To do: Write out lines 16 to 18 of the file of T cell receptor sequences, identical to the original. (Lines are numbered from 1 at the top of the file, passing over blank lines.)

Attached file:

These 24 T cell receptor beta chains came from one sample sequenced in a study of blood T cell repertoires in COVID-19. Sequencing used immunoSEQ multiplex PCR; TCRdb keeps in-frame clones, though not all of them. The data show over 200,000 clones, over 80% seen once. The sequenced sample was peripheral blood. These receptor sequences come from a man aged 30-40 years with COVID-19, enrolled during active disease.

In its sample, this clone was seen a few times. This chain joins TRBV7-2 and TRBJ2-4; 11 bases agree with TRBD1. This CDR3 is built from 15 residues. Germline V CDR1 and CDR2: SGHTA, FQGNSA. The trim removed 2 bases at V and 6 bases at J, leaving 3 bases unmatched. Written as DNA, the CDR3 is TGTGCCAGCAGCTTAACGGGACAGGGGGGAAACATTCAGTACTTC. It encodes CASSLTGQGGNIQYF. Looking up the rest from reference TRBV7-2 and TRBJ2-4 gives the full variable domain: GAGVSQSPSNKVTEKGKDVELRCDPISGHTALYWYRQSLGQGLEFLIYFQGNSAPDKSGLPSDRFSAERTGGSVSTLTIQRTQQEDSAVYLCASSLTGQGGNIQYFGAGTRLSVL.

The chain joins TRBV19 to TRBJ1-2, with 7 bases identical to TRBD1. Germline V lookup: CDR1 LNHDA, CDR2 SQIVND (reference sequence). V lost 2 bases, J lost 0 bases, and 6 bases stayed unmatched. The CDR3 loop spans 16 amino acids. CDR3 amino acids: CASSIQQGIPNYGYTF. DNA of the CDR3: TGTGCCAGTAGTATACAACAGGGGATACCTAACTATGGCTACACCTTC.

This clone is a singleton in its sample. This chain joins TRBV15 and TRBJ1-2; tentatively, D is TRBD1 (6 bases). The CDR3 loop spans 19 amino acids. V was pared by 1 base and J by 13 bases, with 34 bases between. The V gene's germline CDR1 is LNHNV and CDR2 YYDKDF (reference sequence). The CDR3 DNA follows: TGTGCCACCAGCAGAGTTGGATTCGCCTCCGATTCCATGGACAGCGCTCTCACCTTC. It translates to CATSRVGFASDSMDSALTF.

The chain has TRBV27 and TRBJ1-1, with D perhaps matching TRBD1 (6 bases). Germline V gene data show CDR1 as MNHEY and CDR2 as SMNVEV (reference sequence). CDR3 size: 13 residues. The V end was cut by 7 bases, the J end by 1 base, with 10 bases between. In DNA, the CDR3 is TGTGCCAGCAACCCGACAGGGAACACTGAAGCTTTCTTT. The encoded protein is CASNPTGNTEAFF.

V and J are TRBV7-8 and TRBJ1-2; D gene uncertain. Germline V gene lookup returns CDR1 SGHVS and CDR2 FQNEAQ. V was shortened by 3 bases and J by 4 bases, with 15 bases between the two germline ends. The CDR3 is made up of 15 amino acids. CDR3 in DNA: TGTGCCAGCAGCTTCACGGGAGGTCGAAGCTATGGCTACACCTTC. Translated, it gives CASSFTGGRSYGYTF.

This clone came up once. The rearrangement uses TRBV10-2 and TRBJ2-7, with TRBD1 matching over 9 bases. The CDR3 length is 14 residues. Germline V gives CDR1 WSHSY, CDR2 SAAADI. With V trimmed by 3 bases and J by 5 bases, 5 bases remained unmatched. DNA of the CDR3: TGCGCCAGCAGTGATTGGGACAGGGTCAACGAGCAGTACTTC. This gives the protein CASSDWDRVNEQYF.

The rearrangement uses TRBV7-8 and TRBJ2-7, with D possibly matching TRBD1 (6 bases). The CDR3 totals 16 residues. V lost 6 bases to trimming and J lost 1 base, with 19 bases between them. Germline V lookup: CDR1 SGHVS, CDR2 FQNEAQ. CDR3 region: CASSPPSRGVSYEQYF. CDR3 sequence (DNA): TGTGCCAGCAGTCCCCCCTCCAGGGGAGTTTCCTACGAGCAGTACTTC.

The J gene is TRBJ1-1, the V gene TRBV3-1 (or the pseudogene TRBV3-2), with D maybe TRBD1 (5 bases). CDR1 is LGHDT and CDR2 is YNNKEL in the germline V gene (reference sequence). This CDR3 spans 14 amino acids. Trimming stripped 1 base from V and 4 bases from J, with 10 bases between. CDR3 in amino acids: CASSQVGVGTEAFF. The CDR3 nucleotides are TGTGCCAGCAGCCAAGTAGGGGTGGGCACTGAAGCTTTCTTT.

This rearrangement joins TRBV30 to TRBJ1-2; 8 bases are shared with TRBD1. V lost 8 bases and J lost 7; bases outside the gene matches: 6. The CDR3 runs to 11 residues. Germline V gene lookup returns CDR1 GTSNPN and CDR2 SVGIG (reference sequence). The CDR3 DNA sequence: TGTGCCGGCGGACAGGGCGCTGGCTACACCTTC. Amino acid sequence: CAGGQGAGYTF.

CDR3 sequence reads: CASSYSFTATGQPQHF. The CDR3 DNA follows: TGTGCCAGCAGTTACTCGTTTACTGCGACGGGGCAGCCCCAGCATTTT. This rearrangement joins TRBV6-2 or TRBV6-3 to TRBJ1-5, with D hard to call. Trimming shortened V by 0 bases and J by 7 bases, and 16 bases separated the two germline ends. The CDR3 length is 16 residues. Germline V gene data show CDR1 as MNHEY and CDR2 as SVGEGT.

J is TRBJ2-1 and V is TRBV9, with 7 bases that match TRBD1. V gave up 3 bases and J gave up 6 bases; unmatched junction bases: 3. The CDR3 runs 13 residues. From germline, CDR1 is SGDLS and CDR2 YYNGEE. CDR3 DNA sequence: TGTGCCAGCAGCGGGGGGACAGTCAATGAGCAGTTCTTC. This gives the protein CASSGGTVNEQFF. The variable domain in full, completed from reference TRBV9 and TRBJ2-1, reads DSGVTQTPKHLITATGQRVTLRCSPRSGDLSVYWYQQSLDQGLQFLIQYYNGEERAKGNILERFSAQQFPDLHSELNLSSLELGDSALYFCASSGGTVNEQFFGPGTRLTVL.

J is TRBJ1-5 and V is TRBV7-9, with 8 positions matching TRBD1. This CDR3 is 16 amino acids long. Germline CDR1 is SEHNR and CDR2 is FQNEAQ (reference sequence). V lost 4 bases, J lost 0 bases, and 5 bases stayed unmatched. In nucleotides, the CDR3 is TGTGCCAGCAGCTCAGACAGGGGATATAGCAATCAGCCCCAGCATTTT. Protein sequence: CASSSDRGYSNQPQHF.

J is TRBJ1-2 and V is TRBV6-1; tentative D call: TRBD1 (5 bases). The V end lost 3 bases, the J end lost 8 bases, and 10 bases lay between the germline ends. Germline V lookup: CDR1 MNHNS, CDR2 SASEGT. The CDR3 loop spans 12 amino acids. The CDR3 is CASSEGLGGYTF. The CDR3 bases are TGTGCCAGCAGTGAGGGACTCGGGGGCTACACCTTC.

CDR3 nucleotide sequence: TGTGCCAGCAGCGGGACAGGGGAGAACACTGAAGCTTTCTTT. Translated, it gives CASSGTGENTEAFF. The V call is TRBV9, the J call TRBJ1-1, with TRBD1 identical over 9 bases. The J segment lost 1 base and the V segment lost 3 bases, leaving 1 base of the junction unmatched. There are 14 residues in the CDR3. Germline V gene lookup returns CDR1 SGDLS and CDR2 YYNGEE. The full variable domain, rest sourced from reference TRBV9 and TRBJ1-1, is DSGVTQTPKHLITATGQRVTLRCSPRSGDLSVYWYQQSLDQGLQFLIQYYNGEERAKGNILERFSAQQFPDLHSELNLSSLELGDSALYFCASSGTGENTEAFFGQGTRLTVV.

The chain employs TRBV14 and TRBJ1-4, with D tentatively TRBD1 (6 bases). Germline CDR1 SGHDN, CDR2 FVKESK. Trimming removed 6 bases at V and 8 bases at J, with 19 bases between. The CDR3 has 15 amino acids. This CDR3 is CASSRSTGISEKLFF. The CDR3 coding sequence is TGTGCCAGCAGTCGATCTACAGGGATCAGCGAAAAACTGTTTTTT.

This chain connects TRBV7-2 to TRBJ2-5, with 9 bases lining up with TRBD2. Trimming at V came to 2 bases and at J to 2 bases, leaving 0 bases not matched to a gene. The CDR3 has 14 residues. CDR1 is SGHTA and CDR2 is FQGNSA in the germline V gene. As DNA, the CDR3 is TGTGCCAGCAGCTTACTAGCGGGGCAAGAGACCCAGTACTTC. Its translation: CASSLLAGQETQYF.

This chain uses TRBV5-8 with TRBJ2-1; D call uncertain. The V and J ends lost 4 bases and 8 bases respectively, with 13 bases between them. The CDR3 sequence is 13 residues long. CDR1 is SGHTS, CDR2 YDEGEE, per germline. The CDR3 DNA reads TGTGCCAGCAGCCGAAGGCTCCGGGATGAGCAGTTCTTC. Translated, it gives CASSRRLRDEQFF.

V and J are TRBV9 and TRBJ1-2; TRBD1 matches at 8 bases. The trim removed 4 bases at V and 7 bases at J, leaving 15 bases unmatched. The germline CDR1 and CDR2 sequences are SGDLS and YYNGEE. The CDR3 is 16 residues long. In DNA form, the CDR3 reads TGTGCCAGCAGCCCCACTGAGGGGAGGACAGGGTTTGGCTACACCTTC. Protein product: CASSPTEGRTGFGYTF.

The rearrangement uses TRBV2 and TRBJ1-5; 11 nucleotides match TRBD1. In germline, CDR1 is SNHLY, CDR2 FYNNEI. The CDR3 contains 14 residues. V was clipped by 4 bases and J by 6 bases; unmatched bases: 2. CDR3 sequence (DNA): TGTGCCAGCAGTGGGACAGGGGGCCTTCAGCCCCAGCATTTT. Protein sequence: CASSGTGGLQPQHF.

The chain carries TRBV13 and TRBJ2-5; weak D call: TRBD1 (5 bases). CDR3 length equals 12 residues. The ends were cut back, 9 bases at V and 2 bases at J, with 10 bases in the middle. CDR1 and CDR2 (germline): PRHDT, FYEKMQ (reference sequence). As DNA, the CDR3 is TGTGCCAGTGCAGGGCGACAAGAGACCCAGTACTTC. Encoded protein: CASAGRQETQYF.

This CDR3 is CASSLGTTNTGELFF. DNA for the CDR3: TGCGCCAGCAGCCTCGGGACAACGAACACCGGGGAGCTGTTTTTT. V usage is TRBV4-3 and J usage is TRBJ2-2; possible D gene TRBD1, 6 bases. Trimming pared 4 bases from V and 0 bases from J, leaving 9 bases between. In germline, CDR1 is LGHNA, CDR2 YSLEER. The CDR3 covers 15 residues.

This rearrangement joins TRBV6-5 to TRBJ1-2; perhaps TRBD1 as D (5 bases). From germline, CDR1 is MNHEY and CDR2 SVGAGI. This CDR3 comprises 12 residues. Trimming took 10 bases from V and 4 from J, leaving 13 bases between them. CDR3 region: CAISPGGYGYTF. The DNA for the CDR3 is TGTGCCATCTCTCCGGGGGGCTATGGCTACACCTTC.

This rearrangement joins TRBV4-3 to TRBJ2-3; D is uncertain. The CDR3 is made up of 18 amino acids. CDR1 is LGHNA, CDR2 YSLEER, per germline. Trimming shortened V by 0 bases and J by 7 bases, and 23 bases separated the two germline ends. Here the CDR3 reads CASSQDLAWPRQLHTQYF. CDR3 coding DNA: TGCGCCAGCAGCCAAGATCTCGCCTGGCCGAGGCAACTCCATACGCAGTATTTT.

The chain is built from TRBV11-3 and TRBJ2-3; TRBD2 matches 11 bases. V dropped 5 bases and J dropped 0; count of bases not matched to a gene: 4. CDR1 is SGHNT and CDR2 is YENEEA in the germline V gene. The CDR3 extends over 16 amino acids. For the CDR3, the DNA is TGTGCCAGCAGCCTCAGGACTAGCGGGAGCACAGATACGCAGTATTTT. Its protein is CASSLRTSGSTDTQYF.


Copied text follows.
The chain employs TRBV14 and TRBJ1-4, with D tentatively TRBD1 (6 bases). Germline CDR1 SGHDN, CDR2 FVKESK. Trimming removed 6 bases at V and 8 bases at J, with 19 bases between. The CDR3 has 15 amino acids. This CDR3 is CASSRSTGISEKLFF. The CDR3 coding sequence is TGTGCCAGCAGTCGATCTACAGGGATCAGCGAAAAACTGTTTTTT.

This chain connects TRBV7-2 to TRBJ2-5, with 9 bases lining up with TRBD2. Trimming at V came to 2 bases and at J to 2 bases, leaving 0 bases not matched to a gene. The CDR3 has 14 residues. CDR1 is SGHTA and CDR2 is FQGNSA in the germline V gene. As DNA, the CDR3 is TGTGCCAGCAGCTTACTAGCGGGGCAAGAGACCCAGTACTTC. Its translation: CASSLLAGQETQYF.

This chain uses TRBV5-8 with TRBJ2-1; D call uncertain. The V and J ends lost 4 bases and 8 bases respectively, with 13 bases between them. The CDR3 sequence is 13 residues long. CDR1 is SGHTS, CDR2 YDEGEE, per germline. The CDR3 DNA reads TGTGCCAGCAGCCGAAGGCTCCGGGATGAGCAGTTCTTC. Translated, it gives CASSRRLRDEQFF.